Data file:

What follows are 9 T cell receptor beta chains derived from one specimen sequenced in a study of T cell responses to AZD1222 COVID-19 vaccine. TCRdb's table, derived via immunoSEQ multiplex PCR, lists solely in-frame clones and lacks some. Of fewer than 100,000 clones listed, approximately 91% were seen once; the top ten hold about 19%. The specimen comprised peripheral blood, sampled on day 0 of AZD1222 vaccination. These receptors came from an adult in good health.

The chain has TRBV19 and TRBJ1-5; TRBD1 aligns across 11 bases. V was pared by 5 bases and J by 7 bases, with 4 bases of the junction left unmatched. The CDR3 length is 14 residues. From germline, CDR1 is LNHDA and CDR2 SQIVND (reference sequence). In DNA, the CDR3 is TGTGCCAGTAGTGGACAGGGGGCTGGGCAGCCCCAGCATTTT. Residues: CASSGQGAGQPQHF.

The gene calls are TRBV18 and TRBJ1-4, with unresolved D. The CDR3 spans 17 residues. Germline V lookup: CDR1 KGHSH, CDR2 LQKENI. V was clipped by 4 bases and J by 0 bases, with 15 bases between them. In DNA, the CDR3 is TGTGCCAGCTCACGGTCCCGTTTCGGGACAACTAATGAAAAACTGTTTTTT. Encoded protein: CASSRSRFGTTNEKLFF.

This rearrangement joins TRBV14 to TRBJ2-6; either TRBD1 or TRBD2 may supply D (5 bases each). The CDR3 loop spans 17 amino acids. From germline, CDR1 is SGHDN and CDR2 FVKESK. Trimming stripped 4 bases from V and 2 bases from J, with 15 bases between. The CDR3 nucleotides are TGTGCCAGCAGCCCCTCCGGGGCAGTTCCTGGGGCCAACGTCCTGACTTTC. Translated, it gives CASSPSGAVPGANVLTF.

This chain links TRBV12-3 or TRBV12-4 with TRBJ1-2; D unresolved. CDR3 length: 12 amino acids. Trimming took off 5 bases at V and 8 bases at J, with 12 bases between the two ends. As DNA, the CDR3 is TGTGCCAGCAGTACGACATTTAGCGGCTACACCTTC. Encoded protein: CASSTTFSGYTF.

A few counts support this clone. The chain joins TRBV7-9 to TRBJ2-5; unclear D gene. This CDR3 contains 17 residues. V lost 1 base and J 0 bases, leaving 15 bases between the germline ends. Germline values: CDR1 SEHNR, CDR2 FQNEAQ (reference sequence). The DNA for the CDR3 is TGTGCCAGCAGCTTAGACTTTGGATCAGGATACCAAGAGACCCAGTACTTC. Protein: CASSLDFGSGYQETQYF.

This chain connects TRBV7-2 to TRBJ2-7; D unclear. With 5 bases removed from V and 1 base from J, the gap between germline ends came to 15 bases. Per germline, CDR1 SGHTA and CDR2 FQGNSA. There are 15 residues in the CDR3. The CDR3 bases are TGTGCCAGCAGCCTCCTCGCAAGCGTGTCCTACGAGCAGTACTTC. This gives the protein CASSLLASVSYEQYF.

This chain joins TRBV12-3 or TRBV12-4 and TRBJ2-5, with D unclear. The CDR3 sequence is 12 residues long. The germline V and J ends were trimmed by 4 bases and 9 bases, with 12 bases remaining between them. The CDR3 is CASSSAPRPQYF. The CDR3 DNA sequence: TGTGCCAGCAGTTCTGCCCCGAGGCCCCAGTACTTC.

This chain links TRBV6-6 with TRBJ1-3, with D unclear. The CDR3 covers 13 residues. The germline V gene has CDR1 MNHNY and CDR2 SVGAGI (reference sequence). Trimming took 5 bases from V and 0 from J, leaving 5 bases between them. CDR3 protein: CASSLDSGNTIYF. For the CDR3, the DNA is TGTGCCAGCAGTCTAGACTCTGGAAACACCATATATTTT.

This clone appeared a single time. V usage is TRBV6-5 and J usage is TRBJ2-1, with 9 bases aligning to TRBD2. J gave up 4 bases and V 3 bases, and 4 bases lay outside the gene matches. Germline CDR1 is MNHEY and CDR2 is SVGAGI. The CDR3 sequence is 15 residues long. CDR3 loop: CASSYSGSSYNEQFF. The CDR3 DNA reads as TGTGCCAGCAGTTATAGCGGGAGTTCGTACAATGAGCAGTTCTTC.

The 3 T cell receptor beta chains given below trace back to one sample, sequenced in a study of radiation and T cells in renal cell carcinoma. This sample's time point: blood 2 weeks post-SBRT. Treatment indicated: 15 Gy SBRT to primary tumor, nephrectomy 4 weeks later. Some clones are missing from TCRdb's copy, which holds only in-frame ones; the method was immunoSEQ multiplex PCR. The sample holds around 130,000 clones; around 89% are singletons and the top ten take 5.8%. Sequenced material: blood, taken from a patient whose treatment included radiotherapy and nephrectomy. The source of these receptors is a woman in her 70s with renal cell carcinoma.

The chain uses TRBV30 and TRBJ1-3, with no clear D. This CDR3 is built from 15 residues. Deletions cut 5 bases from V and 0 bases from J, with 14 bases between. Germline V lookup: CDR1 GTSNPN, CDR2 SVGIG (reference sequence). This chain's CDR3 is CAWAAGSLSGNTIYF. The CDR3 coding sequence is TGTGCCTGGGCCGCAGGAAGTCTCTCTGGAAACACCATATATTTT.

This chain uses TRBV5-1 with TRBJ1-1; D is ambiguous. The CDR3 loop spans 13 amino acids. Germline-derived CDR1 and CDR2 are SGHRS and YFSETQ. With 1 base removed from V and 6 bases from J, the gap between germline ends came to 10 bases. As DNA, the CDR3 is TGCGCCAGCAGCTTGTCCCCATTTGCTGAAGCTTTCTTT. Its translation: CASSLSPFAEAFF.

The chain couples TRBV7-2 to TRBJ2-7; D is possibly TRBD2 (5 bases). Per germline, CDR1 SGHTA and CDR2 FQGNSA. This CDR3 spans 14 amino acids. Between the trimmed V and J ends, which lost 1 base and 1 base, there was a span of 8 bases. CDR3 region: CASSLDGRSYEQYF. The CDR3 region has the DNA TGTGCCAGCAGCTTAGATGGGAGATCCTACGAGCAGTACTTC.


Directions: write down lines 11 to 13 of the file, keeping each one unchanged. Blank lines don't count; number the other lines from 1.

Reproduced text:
The 3 T cell receptor beta chains given below trace back to one sample, sequenced in a study of radiation and T cells in renal cell carcinoma. This sample's time point: blood 2 weeks post-SBRT. Treatment indicated: 15 Gy SBRT to primary tumor, nephrectomy 4 weeks later. Some clones are missing from TCRdb's copy, which holds only in-frame ones; the method was immunoSEQ multiplex PCR. The sample holds around 130,000 clones; around 89% are singletons and the top ten take 5.8%. Sequenced material: blood, taken from a patient whose treatment included radiotherapy and nephrectomy. The source of these receptors is a woman in her 70s with renal cell carcinoma.

The chain uses TRBV30 and TRBJ1-3, with no clear D. This CDR3 is built from 15 residues. Deletions cut 5 bases from V and 0 bases from J, with 14 bases between. Germline V lookup: CDR1 GTSNPN, CDR2 SVGIG (reference sequence). This chain's CDR3 is CAWAAGSLSGNTIYF. The CDR3 coding sequence is TGTGCCTGGGCCGCAGGAAGTCTCTCTGGAAACACCATATATTTT.

This chain uses TRBV5-1 with TRBJ1-1; D is ambiguous. The CDR3 loop spans 13 amino acids. Germline-derived CDR1 and CDR2 are SGHRS and YFSETQ. With 1 base removed from V and 6 bases from J, the gap between germline ends came to 10 bases. As DNA, the CDR3 is TGCGCCAGCAGCTTGTCCCCATTTGCTGAAGCTTTCTTT. Its translation: CASSLSPFAEAFF.